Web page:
The Student News Site of Macalester College

The Mac Weekly

The Student News Site of Macalester College

The Mac Weekly

The Student News Site of Macalester College

The Mac Weekly

From Soccer to Morphology

By Hannah Johnson

It’s like a cross between Pictionary and building blocks. It changes your conception of what everyday objects can do. It’s Morphology, a new board game where people build words out of a variety of objects.Macalester’s head women’s soccer coach Kate Ryan Reiling came up with the idea for the game one night when she and a few friends wanted to play a game. Their options were Jenga or Pente, but they wanted something more creative, so they opened up a Spanish-English dictionary and played the first, simple version of the game. Reiling asked her friends if she could use the idea. She took it and ran with it. She started at Ax-Man Surplus Store on University Ave. where she bought various components and pieces. With these pieces and words-ranging from concepts like laughter to body parts or animals-she had written on the back of business cards she would invite friends and family over to play.

“What I found was that people would make the most beautifully simple and interesting things out of these pieces,” Reiling said. “People would call me the next day and be like, ‘Oh, do you remember when she made a butterfly? That was so cool.’ So, it had this kind of stickiness.”

This game “where creativity wins” is played in teams. Each team has one person who chooses a word and attempts to build the word in such a way that his/her teammates can guess what it is. As a team guesses correctly, they move across the board and the first to the finish wins. Reiling prototyped the game more than 40 times with family and friends before she created 15 sample games she put together in her basement. She sent them out to people she didn’t know-family and friends of family and friends. The response was excellent. People wanted to buy it.

Reiling decided she wanted to market the game when she went to Tuck Business School at Dartmouth in 2002. She spent two years in business school, thinking about the game, polishing it, learning the board game business.

“You have to either have an idea or have a skill set to be involved in entrepreneurship and I had this quirky game,” Reiling said.

Morphology launched last winter with games made in her basement. The startup money was raised through family and friends, through the Macalester community and the Dartmouth community. They scaled up this year to the current model.

The response to the game within the industry has been great. After attending the New York Toy Fair, Morphology was one of the top picks of the fair according to Toy Directly Monthly. It was also nominated as one of the best party games according to Games magazine.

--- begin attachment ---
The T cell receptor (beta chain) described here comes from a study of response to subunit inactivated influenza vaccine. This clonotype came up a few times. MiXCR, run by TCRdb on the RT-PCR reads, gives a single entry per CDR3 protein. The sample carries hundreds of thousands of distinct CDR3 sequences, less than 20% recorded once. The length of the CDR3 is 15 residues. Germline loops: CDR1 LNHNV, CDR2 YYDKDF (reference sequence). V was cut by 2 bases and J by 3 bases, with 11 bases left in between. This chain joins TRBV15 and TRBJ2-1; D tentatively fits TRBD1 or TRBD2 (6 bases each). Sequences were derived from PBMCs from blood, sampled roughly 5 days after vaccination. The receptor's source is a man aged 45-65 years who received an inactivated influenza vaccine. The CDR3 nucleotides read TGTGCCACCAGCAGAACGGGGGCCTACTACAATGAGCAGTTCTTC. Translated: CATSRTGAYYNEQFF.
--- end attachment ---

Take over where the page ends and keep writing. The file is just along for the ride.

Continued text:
“I’ve found, and what’s true in the board game industry, is things like getting PR and press is really key,” Reiling said, “because it’s just word of mouth, essentially, how people find out about it. We really believe that you probably know people in your life who play games-it might be you, it might be your family-but everyone always knows a game player.”

Reiling’s company, Morphology Games, has also hired a couple of the soccer players as interns. Rose Holdorf ’11 worked for Morphology games last summer creating videos for the YouTube site and designing a sales template.

“Kate and I mostly worked together to fuse the talents I had with what she needed,” Holdorf said.

Holdorf made stop-motion videos for the Morphology Games YouTube page averaging about 20 seconds each. They show a short animation of a word creation. By the end, she had more than 1,000 photos on her laptop.

“It took a lot of time. I’d done stop action before and I really liked the aesthetic. I think it went well with the idea of the game,” Holdorf said. “It was like playing the game, but by myself.”

Martha Rigby ’13 contacted Reiling over the summer about working with her and this semester she has been working to improve the social media presence of Morphology Games. She started a Morphology blog and created a twitter page.

“I’ve been writing blog posts-15 or so, I think-on creativity and laughter and invention and innovation, things that Morphology is supposed to develop, to address,” Rigby said.

The soccer team has played the game a couple different times. They really enjoyed it.

“I LOVE morphology. It is refreshing and innovative yet incredibly simple and easy to get the hang of,” Claire Henkel ’13 said in an e-mail interview. “Morphology is awesome and can be used formally or just messing around. Either way, it is a blast and the entire campus should own it.”

Reiling wants to expand eventually. Currently, the game is sold in local specialty toy stores-Marbles and Games by James in the twin cities. It is also featured in the Highlander store at Macalester. They are working on a children’s version of the game and creating more themed pack of words for their iPhone app. A Macalester-themed word pack is in the works-including words like “Café Mac” and “the bell.”

“This is kind of cheesy, but I think of it as very much a Macalester-inspired game,” Reiling said, “where you have these simple concepts and yet you’re really able to think about looking at them in a very different way.”

As of now, Reiling works on Morphology games when she isn’t coaching the Macalester women’s soccer team. And for the present it seems it will stay that way.

“I really love being at Macalester, I love coaching,” Reiling said. “You know, this is kind of cliché, but college students are pretty inspiring. It’s an inspiring place for me to be because they’re doing so many things other than just being involved in the soccer program. I mean, it’s working out thus far. So, we’ll see.

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